Melissa Tice, PhD, Walks Through the FDA Vaccine Approval Process
As news emerges that COVID-19 vaccine trials from U.S. pharmaceutical corporations Pfizer and Moderna are showing, in preliminary data, high-efficacy rates, a new question is being asked: What comes next?
All biologics, vaccines and drug therapies, developed in the United States must successfully complete a rigorous scientific and regulatory approval process through the U.S. Food and Drug Administration (FDA), to ensure their safety, effectiveness, and quality.
The George Washington University (GW) School of Medicine and Health Sciences (SMHS) is home to a clinical trial site for a COVID-19 vaccine from Moderna, which recently announced that its vaccine shows an efficacy rate of 94.5%. However, the vaccine is not ready to hit the market just yet.
Melissa Tice, PhD, director of the Regulatory Affairs Program at SMHS, walks through the FDA process for vaccine approval and the road ahead.
Q: Can you explain what emergency use authorization is for a vaccine, and what the FDA needs to see to give that authorization?
Tice: When the secretary of the U.S. Department of Health and Human Services declares a public health emergency, which is in place due to the pandemic, that allows the FDA to grant an emergency use authorization (EUA).
The EUA permits the use of an unapproved medical product prior to the FDA standard review and approval process to receive FDA authorization for use during an emergency. For example, Moderna could submit an emergency use authorization request with the preliminary clinical data from the COVID-19 trial. That clinical data would have to show efficacy of greater than 50% over the placebo evaluated in the clinical study and would need safety data on a minimum of 3,000 patients for at least two months after their second dose of the vaccine.
Also, for an EUA, the company needs to submit the chemistry, manufacturing, and control (CMC) information for the vaccine. which provides the complete details of how the company manufactures the vaccine, that data has to go in one month before the EUA submission. The FDA is not cutting any corners on this. They want to make sure you can manufacture a high-quality vaccine, and they want to make sure it’s efficacious and safe.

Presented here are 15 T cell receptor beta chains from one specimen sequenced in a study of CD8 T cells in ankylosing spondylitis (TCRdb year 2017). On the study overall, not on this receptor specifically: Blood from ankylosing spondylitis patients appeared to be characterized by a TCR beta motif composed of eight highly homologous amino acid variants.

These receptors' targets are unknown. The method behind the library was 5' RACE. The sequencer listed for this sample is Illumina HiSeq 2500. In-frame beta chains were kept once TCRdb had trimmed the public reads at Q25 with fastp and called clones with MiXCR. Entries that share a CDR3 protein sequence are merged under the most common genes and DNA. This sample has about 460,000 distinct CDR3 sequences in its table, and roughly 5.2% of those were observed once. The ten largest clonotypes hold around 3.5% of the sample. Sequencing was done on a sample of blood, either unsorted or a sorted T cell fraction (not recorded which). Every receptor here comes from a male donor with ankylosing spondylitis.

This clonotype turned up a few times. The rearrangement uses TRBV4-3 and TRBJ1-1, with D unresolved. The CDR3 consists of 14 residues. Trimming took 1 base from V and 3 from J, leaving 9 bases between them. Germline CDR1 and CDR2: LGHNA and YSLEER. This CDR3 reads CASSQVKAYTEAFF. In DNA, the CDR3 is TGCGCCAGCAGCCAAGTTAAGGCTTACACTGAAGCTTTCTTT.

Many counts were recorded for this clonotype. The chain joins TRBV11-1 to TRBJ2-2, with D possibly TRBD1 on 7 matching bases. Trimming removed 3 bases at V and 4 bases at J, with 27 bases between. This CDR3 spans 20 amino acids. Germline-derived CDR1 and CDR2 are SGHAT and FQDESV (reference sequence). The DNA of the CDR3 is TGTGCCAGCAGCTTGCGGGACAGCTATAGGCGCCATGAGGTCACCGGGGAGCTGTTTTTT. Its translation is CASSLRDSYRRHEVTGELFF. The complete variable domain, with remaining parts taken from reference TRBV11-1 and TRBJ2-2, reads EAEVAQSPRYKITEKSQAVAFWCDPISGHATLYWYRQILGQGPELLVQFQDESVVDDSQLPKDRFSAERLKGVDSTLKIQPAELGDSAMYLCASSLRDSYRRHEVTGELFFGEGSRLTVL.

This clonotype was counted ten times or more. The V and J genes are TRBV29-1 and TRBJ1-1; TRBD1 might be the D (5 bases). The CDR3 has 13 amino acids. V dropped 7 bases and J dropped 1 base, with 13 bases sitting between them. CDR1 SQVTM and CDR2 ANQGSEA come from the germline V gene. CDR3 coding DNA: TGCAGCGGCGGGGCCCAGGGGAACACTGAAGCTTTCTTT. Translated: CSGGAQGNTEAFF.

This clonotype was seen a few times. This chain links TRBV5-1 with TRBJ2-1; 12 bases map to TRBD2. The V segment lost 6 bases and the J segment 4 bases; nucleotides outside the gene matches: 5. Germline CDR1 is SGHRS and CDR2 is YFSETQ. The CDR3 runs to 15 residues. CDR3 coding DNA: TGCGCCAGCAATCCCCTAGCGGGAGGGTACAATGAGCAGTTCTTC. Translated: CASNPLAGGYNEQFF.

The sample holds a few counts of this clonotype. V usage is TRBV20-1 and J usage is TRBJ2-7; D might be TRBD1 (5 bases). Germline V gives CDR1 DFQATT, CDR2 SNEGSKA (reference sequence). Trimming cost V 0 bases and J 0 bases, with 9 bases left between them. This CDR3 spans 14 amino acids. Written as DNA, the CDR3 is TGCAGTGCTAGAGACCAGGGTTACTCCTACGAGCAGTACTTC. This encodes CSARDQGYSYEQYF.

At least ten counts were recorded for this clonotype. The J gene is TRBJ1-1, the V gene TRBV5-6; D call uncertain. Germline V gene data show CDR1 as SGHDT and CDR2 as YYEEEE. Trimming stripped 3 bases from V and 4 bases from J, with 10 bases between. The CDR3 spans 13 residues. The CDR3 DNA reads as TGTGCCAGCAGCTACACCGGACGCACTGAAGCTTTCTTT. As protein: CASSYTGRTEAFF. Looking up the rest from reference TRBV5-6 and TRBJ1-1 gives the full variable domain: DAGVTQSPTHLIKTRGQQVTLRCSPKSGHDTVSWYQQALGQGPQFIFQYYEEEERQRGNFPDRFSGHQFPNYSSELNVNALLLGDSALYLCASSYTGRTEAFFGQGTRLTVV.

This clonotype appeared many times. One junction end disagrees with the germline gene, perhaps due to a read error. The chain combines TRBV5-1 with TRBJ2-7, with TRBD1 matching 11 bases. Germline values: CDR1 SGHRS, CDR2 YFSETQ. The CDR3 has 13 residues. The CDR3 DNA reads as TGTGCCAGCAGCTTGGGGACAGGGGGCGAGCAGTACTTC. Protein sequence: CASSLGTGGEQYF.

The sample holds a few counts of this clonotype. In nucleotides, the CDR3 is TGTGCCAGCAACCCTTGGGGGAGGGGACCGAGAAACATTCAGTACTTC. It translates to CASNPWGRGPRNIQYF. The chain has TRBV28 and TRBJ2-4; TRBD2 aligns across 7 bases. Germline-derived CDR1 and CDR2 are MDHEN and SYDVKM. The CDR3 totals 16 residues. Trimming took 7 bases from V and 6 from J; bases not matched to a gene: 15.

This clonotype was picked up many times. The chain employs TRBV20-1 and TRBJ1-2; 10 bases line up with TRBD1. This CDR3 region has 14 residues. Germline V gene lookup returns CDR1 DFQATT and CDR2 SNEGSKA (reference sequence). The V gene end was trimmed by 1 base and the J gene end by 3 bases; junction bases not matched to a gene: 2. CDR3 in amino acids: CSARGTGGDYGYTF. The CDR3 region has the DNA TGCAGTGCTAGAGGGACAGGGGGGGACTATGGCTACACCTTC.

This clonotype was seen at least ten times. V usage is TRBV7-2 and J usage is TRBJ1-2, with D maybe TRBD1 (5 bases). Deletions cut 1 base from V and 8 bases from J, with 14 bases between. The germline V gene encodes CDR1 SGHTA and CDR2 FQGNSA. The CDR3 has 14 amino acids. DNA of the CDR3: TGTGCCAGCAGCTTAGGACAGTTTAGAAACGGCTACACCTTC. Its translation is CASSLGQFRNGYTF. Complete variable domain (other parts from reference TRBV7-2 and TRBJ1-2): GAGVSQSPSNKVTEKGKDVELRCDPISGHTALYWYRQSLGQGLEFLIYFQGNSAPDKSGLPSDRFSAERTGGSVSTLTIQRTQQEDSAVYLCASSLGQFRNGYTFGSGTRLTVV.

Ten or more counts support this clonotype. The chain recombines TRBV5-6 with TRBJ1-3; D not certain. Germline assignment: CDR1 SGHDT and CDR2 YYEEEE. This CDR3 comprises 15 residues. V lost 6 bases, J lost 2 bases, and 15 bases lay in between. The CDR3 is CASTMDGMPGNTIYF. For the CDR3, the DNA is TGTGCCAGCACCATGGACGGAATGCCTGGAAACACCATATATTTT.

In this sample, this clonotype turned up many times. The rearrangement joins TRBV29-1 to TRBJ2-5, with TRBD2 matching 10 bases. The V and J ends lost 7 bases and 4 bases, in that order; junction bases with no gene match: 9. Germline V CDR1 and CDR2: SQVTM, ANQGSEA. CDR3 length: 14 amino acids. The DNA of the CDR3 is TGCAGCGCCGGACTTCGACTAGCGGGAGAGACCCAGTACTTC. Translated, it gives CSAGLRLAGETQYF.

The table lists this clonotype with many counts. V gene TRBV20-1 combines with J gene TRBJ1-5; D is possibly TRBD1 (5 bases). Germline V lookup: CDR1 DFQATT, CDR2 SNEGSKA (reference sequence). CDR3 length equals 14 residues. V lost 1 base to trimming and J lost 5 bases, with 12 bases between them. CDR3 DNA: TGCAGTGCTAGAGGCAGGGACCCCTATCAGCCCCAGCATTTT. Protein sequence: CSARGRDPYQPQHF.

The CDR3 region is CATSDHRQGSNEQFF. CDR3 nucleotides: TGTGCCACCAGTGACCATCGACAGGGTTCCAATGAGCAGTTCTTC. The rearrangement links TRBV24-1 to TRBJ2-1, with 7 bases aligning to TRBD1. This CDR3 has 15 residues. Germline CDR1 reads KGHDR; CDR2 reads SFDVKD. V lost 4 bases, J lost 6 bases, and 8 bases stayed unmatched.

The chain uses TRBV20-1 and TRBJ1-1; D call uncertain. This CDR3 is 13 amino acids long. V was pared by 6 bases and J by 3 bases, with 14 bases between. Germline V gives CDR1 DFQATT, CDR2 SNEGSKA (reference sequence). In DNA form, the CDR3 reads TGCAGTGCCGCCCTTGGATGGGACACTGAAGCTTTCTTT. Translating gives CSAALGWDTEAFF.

Q: What happens when a company has the interim data needed for EUA approval? What’s the review process at the FDA?
Tice: The FDA has set up teams of reviewers across agencies that are working together to turn things around for COVID-19 quickly and accurately. The FDA Center for Biologics Evaluation and Research is the agency that reviews all vaccine applications, and they are probably ready with a special group of reviewers for COVID-19 vaccines to move the review quickly for the EUA.
They’ll review all the data from any available nonclinical data, and the completed Phase I and Phase II clinical trials and make sure that the data support the preliminary findings from the Phase III trial.
Q: What about for full licensure? What is the process for that after an EUA is granted?
Tice: It’s very similar. To get a vaccine approved by the FDA, you’re required to provide CMC information, and results from the non-clinical studies, in vivo and in vitro testing, to support testing in humans.
And you’ll conduct the Phase I and Phase II studies, evaluating safety, dose and dose regimen, and efficacy — that’s the same for either EUA or licensure. But for the EUA, you only need interim data from the Phase III trial, whereas you to obtain licensure of the vaccine , the data from the completed Phase III trial is required. In addition, the EUA requires two months follow up on the trial participants after the second dose in the case of the Moderna vaccine, which is a two-dose regimen, while for licensure you would need at least six months of safety follow up.
Q: What follow up is there once the vaccine is available?
Tice: Once the vaccine is approved and on the market, there would definitely be an open dialogue from the vaccine developer with the FDA on the plans for additional collection of safety data and routine pharmacovigilance , which is the process of monitoring, collecting, and assessing any serious and unexpected adverse events.
When you get any new drug or vaccine approved there are requirements for safety follow up and periodic safety reports. And I’m sure the FDA would also be very interested in ensuring high-quality manufacturing standards are in place, and will want to know whether any manufacturing issues come up that jeopardizes the supply or distribution of the vaccine. Management of the distribution will also be a very important factor as the process moves forward.